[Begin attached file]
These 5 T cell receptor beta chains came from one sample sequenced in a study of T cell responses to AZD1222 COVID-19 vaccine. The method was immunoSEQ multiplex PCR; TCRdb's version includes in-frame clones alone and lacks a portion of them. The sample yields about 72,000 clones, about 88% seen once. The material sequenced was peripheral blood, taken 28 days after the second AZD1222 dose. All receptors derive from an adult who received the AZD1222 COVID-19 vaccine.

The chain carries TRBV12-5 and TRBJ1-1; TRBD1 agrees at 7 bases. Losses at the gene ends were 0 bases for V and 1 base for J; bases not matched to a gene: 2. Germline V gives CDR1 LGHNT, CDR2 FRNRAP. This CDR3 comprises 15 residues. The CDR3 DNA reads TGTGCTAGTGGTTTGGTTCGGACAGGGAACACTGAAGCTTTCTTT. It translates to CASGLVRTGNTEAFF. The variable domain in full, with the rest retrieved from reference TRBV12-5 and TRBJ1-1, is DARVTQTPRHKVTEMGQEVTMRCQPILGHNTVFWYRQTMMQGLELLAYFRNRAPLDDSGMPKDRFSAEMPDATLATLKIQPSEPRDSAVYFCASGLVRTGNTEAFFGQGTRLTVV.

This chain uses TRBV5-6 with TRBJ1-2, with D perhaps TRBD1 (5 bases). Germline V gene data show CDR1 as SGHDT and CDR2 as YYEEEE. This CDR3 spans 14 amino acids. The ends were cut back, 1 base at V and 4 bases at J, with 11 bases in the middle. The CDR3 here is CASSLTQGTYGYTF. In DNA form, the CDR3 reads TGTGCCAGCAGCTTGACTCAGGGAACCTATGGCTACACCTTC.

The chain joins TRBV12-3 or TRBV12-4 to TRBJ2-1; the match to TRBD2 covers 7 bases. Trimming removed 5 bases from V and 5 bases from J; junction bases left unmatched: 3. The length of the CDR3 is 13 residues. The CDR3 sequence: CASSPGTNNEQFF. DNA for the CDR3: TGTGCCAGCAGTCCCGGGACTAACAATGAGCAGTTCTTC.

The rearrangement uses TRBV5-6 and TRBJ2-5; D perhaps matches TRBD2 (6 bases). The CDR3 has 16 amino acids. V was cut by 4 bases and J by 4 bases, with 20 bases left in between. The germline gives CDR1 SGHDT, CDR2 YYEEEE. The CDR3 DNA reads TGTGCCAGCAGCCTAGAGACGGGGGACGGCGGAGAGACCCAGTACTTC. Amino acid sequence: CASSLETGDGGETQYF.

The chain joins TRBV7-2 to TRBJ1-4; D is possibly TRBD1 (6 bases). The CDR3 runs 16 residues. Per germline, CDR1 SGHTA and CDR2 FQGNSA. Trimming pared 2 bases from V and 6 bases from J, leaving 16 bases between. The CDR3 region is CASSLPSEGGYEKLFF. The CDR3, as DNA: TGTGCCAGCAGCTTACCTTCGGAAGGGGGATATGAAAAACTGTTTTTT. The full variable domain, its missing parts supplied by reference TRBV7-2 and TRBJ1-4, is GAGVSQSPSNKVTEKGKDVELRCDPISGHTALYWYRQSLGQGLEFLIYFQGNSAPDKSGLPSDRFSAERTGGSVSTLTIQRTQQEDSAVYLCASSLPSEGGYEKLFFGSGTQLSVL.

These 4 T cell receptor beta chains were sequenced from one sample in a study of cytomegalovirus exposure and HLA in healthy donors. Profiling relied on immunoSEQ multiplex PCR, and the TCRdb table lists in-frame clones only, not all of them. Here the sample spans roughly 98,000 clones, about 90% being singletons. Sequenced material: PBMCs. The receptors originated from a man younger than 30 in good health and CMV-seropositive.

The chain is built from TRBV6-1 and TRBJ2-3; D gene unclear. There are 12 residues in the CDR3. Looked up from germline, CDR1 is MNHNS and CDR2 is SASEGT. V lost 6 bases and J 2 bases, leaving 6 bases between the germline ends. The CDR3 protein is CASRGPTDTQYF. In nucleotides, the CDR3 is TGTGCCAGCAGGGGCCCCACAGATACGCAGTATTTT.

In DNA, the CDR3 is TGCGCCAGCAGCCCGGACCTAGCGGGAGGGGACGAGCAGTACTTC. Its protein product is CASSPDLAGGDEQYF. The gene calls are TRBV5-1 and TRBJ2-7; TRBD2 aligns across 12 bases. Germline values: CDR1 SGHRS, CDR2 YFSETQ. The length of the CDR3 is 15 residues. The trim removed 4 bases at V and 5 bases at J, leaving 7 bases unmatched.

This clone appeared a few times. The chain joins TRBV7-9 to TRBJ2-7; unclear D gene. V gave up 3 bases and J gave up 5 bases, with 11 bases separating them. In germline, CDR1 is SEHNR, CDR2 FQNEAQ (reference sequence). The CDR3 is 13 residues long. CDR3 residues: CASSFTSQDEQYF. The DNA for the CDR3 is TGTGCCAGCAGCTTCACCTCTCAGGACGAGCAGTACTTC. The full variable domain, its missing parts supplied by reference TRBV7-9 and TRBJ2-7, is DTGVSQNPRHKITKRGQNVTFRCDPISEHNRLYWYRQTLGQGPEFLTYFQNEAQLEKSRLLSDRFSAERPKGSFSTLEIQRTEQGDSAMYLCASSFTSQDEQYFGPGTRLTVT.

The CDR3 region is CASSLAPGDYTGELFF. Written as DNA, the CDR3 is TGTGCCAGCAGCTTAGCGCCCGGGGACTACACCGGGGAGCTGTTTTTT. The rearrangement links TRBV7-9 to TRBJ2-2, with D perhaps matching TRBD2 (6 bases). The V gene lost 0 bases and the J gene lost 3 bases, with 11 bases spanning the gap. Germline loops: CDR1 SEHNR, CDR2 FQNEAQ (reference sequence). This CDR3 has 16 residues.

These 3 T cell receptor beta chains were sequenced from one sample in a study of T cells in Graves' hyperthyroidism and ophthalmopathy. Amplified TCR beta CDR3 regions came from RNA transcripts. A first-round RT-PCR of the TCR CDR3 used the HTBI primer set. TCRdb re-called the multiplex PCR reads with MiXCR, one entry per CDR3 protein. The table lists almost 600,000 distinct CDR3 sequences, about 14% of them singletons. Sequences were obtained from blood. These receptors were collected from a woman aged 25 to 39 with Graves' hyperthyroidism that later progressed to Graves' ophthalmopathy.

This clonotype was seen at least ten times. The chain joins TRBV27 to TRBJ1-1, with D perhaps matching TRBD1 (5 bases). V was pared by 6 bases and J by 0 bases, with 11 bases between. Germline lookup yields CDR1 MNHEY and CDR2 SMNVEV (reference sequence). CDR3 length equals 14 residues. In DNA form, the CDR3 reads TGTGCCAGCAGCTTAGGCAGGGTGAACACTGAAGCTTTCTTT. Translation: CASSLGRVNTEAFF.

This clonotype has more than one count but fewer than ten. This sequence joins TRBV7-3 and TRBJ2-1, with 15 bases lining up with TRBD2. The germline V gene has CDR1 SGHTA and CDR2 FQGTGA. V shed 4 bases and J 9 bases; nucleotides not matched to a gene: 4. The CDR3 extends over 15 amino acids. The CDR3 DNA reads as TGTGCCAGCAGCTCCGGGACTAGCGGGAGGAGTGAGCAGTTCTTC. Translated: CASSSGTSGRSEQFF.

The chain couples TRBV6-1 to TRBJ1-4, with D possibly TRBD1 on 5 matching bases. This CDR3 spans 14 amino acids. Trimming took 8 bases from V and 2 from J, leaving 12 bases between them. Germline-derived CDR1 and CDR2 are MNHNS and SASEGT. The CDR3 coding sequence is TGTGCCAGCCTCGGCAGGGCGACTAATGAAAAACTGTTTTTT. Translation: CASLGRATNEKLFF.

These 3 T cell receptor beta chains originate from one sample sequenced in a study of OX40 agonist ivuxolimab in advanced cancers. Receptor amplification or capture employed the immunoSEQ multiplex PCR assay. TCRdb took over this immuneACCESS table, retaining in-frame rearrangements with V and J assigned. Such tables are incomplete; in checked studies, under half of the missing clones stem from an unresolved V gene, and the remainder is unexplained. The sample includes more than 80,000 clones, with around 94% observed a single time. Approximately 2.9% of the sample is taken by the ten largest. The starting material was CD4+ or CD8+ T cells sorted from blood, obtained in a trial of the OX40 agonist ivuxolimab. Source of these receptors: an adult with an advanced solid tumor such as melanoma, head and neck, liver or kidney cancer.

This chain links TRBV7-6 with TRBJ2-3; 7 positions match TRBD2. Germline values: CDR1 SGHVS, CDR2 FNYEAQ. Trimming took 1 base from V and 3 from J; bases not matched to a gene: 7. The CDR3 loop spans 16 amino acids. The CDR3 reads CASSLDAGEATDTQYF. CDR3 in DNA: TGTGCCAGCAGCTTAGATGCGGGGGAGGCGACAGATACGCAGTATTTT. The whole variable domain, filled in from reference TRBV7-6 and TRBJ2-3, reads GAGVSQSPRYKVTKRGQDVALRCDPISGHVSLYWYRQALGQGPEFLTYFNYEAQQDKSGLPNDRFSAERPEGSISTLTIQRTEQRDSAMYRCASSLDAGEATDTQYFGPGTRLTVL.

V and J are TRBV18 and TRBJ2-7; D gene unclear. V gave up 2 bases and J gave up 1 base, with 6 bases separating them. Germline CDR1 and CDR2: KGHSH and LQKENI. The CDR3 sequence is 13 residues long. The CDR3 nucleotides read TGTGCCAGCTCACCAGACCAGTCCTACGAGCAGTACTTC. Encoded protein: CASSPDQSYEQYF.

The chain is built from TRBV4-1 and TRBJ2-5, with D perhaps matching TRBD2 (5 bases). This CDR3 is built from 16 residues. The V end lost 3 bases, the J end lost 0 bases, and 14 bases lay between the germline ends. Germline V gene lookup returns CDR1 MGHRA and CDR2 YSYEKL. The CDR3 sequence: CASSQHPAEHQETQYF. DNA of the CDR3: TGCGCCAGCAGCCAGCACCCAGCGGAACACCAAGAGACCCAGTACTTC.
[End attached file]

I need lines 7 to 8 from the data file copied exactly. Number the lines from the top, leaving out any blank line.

These 4 T cell receptor beta chains were sequenced from one sample in a study of cytomegalovirus exposure and HLA in healthy donors. Profiling relied on immunoSEQ multiplex PCR, and the TCRdb table lists in-frame clones only, not all of them. Here the sample spans roughly 98,000 clones, about 90% being singletons. Sequenced material: PBMCs. The receptors originated from a man younger than 30 in good health and CMV-seropositive.

The chain is built from TRBV6-1 and TRBJ2-3; D gene unclear. There are 12 residues in the CDR3. Looked up from germline, CDR1 is MNHNS and CDR2 is SASEGT. V lost 6 bases and J 2 bases, leaving 6 bases between the germline ends. The CDR3 protein is CASRGPTDTQYF. In nucleotides, the CDR3 is TGTGCCAGCAGGGGCCCCACAGATACGCAGTATTTT.